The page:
Innovation performance

 

 

The ultimate goal of innovation policy is to improve (or to at least maintain) current levels of innovation performance. But the question is, "what is innovation performance?" What does it refer to and how can it be best assessed? To begin with, the term "innovation" has itself come to refer to a wide range of different phenomena. For example, distinctions are commonly drawn between:

  • New to the world innovations and adoption of existing (new to the firm) innovations
  • Radical and incremental innovations
  • High-tech and low-tech innovations
  • Product and process innovations
  • Technological and organisational/marketing innovations


Rarely is this full range of phenomena included in the framings of innovation used by policy makers and analysts. In particular, the second types of innovation in most of the above bullet points tend to be neglected, despite their significance (as recognised in countless studies of innovation processes). An important starting point for innovation policy therefore is to adopt a fuller framing of the different types of innovation and to appreciate the "patterns of innovation" that characterise the system under consideration.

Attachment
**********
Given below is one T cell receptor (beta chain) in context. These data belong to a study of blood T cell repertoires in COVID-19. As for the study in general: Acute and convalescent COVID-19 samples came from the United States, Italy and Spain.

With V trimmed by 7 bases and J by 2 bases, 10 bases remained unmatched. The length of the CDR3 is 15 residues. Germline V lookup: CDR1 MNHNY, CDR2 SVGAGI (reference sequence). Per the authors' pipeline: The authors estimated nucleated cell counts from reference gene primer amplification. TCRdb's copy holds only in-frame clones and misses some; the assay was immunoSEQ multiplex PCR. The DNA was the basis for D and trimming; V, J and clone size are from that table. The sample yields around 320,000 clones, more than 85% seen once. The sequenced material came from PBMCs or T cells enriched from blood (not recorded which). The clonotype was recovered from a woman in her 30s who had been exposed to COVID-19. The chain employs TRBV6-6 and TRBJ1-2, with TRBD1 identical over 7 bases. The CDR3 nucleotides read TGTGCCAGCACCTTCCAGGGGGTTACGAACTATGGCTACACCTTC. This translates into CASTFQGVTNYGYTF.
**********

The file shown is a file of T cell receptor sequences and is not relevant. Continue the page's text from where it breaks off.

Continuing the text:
Another related aspect of innovation performance concerns its purpose. It is not particularly useful to view innovation as an end in itself. Rather, innovation should be considered more a means to achieving higher level goals, such as increasing firm profitability, improving healthcare outcomes, contributing to the adoption of "greener" lifestyles, etc. (the ultimate goals of innovation are, of course, wealth creation and improvements in quality of life). It is important for policy makers and analysts to appreciate the diversity of ends to which existing innovation efforts are directed – meaning the variety of goals pursued, the balance between them and their disparity – as policy interventions designed to shift towards alternative, more desirable ends could be easily frustrated by path dependent "lock-in" effects.

Innovation performance

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